Thank you, for letting me be a part of your lives, and a part of your encounters with the Lord.
Thank you for your support and encouragement in the apostolate I've sought to work among you and in you.
It's been a pleasure to be here. I feel this is a great parish, and it does a lot, especially for such a relatively small rural congregation.
To return to where I began this sermon: “what [we] have come to” (Heb 12:18) by coming to Mass.
We have come to God Himself.
We have come to Him whose Presence and working are beyond the realm of the seen, beyond the realm of the senses.
He works THROUGH the senses: He takes sensible bread to become Himself.
But He is more than what our senses are capable of detecting.
And what is unseen, be it love, or the presence of God, it is the unseen that is the most important and gives meaning to everything else.
Sunday, 21 August 2016
Sunday, 14 August 2016
On today’s feast of Our Lady’s Assumption into heaven we think about Our Lady’s being taken up to heaven body and soul. Of course, ALL saints will have bodies in heaven at the resurrection of the dead, but what is different about Our Lady is that HER body was taken up to heaven directly upon her death. And, when her body was assumed it was obviously transfigured and glorified into the state of the glorified bodies that is their heavenly state. I want to say a few words to try to illustrate the glory of Our Lady's heavenly state, and to do so by referring to the BEAUTY of her heavenly body. I want to make that illustration by quoting some words that I heard a few years ago when I went to Lourdes, the words that St Bernadette used when she described how Our Lady looked when she appeared to her in her visions: St Bernadette referred to the BEAUTY of Our Lady:
She was “gracious and smiling”, she said
Years later she would recall: “her eyes were blue”,
“So beautiful that when you’ve seen her once, you can’t wait to die and see her again”
“When you’ve seen her, you can’t love this world any more”
Speaking of her beauty: “Ah! If men only knew! Ah! If sinners only knew!”
After that, all her life, St Bernadette never found statue that looked beautify enough to be Our Lady.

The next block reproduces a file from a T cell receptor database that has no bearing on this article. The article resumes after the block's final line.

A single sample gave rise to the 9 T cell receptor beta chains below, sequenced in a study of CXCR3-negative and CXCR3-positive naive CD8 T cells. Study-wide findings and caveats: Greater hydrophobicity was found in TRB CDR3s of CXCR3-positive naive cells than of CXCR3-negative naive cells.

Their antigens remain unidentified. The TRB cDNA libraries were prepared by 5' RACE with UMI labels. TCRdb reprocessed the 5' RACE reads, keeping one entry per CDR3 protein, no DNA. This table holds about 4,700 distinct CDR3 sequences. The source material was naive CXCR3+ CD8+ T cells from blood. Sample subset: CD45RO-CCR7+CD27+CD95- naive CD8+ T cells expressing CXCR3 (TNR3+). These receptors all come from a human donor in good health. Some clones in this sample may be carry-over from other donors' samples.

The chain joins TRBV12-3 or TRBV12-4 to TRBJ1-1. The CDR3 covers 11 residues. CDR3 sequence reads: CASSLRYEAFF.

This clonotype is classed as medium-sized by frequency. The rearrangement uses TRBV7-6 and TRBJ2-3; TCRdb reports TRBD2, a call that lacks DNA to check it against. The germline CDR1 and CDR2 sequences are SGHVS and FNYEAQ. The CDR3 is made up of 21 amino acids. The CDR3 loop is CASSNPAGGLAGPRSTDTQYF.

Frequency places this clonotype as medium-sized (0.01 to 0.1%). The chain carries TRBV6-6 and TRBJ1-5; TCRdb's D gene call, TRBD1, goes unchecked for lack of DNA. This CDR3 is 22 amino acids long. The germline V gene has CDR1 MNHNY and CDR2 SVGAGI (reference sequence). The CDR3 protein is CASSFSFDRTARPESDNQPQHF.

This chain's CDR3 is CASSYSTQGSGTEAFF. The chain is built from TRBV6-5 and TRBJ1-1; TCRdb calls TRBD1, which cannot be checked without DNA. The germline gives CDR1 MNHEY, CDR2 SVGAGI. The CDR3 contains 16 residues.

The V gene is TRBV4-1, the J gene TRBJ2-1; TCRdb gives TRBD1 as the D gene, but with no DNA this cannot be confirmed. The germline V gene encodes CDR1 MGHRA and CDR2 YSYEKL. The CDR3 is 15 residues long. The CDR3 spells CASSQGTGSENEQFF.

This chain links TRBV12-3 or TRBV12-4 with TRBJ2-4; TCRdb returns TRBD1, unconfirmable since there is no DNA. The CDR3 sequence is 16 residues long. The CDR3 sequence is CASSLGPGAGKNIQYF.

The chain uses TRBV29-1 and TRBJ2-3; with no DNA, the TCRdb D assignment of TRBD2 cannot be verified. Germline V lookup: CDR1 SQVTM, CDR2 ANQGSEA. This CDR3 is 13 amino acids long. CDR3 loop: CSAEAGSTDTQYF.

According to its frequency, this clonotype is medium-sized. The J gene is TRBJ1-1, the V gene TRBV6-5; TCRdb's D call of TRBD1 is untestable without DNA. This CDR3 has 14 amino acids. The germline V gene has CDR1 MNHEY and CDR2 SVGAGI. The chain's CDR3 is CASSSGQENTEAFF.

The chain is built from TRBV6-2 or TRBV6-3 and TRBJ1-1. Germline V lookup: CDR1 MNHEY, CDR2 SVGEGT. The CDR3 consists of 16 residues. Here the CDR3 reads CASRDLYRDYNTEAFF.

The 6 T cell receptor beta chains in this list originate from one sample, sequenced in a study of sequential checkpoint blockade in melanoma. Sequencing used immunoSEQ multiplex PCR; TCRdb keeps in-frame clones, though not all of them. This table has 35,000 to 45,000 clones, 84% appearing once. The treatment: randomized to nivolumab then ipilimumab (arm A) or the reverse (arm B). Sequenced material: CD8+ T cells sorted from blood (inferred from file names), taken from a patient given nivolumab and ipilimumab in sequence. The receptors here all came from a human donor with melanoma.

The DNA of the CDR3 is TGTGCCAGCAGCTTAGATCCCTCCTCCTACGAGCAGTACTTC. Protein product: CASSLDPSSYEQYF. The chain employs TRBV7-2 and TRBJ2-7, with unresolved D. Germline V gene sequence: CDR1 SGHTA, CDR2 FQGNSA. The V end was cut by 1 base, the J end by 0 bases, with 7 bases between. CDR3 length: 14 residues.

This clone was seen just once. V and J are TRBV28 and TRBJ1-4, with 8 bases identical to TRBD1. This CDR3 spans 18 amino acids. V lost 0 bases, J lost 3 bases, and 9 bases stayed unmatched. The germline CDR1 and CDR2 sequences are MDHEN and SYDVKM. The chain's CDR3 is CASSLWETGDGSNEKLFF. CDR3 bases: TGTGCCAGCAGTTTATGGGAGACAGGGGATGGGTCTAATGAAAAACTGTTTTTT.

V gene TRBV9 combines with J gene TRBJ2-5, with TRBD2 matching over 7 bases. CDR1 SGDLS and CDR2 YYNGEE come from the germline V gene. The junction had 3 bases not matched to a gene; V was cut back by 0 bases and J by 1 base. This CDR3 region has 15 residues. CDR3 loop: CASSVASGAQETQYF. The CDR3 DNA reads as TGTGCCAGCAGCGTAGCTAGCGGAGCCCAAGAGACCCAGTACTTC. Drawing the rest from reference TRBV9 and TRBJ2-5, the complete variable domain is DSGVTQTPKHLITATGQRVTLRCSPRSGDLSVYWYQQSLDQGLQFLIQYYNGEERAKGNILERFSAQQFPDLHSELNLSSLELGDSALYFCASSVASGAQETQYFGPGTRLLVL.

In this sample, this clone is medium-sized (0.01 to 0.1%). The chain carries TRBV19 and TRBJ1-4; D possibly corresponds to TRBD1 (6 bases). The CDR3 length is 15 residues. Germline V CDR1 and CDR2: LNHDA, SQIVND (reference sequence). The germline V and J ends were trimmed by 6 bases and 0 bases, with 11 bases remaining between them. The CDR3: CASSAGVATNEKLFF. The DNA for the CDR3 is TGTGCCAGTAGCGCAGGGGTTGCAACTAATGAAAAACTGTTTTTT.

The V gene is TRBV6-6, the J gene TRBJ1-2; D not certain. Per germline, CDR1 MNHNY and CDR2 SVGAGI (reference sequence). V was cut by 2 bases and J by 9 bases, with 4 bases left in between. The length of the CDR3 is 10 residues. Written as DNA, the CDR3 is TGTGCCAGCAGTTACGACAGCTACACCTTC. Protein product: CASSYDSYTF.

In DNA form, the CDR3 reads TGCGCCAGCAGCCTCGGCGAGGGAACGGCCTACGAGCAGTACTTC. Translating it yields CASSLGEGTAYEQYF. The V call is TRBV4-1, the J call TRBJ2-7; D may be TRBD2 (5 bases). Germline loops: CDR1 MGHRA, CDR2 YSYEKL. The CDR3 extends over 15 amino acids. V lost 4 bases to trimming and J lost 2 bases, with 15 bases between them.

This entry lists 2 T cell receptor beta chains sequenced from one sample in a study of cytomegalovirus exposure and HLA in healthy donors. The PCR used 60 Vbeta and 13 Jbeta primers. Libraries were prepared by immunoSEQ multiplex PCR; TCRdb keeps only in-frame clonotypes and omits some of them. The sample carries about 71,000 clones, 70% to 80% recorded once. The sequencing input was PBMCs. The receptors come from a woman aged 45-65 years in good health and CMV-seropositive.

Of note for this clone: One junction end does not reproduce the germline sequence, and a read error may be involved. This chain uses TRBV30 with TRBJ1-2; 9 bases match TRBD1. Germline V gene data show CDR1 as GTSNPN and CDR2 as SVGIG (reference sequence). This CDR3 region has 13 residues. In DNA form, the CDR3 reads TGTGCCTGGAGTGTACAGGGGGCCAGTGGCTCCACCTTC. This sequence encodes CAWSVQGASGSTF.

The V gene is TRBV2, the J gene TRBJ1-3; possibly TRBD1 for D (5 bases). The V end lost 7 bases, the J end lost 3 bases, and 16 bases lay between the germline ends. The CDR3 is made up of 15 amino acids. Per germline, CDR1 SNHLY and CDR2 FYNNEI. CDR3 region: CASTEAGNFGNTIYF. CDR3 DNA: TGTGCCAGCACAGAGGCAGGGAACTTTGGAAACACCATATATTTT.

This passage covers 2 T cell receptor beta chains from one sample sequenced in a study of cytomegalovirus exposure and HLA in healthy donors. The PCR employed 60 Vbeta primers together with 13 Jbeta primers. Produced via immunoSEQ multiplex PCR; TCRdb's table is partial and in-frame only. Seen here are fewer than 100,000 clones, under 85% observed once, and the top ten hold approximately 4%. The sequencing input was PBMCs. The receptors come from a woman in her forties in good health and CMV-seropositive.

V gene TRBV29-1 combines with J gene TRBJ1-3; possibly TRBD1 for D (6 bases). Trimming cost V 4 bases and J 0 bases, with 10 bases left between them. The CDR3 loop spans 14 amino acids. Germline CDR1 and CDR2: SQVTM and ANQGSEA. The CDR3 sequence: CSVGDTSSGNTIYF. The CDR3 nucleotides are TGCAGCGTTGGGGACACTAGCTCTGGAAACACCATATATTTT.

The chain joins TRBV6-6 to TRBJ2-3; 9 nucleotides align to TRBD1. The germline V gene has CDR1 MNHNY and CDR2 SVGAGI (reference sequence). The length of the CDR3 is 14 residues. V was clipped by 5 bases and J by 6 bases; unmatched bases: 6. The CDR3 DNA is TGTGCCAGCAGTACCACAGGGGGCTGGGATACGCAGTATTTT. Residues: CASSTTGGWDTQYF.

I want to comment on this at both a simple and at a technical level.
At a simple level, this beauty of Our Lady’s heavenly body is exactly what we should expect:
The Lourdes vision identified Our Lady as “the Immaculate Conception”;
We should expect the form of her heavenly appearance to match this Immaculate-ness. Her soul was sinless; Her soul was beautiful; How could her body be otherwise? When her body was assumed into heaven it was glorified and beautified even more.
To think of this more techincally:
Theology tells us that the soul is the form of the body;
Philosophy tells us that matter is always proportioned to form.
For example, if you want a chair, the form of a chair cannot work in the matter of jelly
-the form of a chair needs matter like wood or metal
To consider a more human application, in the Resurrection of the Body:
The Resurrected Body will not be like our present body
–it will be glorified, transfigured, free of suffering etc.
But just as we will each have faces that are different and distinct,
So will our bodies be different,
And our bodies will each be appropriate to our souls.
In heaven, our degree of glory will depend on the degree of merit we gained on earth,
and that degree of merit is measured very simply, says St Thomas Aquinas,
is measured by the degree of love, of divine charity, within us.
Our beauty of our bodies will be proportioned to the love in our souls.
And Our Lady, she who was conceived “full of grace”,
She who cooperated with that grace all through her life such that she GREW in grace,
She who cooperated with grace and the plan of God such that,
as the prayers of the Church express it:
“the birth of Christ your Son DEEPENED the virgin mother’s love for you,
and INCREASED her holiness” (Common of the BVM n.1, prayer over gifts)
How beautiful must she be?
She was born beautiful as “full of grace” and her body was planned to be appropriate to that fullness of grace,